Updated Tue, Apr 24, 2012 8:22 pm
Law enforcement officers and advocacy agencies across the country are spotlighting crime victim's rights this week, and Athens County is joining the movement in an attempt to reach every victim of a crime.
"There's a fear of being a victim. You don't want to be a victim. I was a victim. I had my house burglarized on a Saturday morning about four years ago. I mean I'm a county prosecutor. I told them, 'Don't file a report. It's okay. We'll get the other eight houses. We don't need to get mine.'" said Keller Blackburn, Athens County prosecutor. "It's something that you just don't want to be. So, the quicker you file a report, the quicker we can gain evidence and get you help as soon as possible."
That kind of help is exactly what agencies and organizations are highlighting as part of national crime victims rights week.
Blackburn said victims often do not understand the criminal justice process.
"We try to inform them of their rights, their opportunity to be present at hearings. They used to be excluded from the courtroom because they were a witness. They couldn't hear what was going on before they testify. Now they have the right to do that," he said.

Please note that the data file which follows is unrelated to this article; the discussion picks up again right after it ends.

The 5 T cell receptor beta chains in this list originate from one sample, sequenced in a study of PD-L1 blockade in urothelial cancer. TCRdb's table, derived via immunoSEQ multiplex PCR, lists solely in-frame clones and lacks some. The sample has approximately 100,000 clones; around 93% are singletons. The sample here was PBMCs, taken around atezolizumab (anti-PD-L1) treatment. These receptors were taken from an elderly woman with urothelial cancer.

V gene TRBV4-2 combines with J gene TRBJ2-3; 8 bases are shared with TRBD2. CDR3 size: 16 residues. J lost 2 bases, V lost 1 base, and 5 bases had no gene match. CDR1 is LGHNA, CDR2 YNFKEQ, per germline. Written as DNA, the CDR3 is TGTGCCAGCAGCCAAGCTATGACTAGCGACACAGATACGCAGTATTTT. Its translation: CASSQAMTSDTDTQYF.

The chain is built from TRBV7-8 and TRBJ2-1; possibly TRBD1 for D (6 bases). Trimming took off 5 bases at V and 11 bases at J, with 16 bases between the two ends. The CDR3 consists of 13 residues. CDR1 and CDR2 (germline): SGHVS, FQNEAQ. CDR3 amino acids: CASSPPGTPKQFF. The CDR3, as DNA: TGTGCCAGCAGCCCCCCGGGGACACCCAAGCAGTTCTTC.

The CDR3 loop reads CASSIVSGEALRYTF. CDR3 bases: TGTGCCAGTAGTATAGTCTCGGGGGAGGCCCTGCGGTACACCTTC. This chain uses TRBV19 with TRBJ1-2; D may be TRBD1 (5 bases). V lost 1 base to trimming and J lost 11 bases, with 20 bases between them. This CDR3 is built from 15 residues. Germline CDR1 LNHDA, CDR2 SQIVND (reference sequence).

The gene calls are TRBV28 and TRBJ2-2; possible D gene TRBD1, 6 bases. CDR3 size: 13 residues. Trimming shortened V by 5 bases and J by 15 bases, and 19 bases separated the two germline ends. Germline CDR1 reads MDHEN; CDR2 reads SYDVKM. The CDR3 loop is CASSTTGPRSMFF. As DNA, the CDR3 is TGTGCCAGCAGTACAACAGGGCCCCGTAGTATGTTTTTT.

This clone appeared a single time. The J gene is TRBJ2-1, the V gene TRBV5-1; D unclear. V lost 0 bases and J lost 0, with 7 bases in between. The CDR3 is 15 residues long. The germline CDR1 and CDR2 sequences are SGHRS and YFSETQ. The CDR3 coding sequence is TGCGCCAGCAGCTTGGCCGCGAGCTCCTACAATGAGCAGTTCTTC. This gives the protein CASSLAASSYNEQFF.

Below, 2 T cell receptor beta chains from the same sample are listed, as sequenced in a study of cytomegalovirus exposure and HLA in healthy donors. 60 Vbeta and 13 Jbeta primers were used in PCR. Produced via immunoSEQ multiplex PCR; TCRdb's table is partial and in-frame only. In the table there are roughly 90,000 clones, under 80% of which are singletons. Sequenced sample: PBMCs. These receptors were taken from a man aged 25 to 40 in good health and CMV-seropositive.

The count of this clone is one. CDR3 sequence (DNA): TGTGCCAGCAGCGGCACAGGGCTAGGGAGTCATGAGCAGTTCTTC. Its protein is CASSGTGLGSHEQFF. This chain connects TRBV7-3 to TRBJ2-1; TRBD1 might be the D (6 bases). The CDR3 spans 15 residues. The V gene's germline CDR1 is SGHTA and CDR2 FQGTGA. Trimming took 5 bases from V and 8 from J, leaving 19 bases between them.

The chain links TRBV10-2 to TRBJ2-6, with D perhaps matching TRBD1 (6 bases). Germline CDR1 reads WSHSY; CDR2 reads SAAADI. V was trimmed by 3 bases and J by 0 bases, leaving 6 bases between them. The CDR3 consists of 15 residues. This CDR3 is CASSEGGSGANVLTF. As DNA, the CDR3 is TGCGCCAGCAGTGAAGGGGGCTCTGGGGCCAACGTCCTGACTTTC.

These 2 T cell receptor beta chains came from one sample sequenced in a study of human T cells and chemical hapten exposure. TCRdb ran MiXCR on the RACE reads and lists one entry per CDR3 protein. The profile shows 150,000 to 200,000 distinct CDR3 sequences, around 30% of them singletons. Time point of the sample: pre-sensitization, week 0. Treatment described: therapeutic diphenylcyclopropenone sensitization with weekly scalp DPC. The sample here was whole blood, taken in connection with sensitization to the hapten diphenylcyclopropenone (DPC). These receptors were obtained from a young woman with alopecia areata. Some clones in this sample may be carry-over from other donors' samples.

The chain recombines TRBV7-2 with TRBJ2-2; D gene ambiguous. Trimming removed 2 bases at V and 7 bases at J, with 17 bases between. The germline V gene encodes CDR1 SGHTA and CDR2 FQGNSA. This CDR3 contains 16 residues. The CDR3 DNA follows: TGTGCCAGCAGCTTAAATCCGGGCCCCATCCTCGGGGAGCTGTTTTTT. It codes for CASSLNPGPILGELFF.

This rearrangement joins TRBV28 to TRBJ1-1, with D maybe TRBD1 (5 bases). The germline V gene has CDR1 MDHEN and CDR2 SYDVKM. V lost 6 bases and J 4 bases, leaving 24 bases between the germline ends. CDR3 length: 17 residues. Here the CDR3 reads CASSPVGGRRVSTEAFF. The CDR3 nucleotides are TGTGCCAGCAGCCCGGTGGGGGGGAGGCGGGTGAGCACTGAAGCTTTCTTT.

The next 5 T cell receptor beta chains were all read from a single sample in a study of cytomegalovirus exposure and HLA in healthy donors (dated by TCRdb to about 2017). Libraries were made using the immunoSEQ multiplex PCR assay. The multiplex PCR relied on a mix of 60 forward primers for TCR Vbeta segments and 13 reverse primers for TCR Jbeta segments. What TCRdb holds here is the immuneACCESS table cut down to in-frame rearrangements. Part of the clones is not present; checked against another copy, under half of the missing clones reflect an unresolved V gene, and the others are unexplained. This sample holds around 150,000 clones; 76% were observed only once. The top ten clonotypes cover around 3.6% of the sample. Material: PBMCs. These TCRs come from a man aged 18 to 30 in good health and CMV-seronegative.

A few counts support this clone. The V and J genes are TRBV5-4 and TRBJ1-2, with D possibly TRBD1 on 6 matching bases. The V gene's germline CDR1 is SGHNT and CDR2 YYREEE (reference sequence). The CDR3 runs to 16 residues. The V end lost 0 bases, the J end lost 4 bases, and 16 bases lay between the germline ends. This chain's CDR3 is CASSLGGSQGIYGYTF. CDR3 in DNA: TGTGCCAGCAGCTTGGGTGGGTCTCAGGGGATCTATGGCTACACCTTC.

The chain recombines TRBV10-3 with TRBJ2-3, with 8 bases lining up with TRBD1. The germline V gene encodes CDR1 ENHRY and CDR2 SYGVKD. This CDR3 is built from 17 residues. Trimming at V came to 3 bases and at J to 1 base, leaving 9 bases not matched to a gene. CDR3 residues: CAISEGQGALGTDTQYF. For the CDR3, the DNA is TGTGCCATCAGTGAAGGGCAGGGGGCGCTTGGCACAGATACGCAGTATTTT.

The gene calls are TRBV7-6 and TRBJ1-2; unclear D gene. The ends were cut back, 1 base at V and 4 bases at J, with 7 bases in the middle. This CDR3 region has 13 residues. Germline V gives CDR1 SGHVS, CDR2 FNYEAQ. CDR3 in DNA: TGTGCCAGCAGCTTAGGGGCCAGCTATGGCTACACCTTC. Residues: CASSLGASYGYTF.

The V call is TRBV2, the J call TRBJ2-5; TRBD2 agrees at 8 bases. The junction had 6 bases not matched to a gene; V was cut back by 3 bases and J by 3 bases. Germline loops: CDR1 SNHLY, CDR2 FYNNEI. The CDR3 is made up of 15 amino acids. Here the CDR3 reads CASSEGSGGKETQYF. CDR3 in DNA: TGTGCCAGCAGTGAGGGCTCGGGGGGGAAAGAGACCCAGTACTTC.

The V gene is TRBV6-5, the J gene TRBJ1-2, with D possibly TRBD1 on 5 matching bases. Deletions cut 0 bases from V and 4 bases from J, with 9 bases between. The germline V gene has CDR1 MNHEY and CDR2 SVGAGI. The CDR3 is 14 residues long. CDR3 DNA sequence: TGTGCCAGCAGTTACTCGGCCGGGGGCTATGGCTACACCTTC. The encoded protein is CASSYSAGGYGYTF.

Several programs on Ohio University's campus provide resources to student crime victims. One such resource is OU's survivor advocacy program. The advocacy program offers support to victims of stalking, dating violence, assault and sexual assault.
Brenda Srickland, coordinator of the program, said the group provides basic counseling services to victims of crimes, transports victims to the hospital and guides victims through police procedures and the criminal justice process.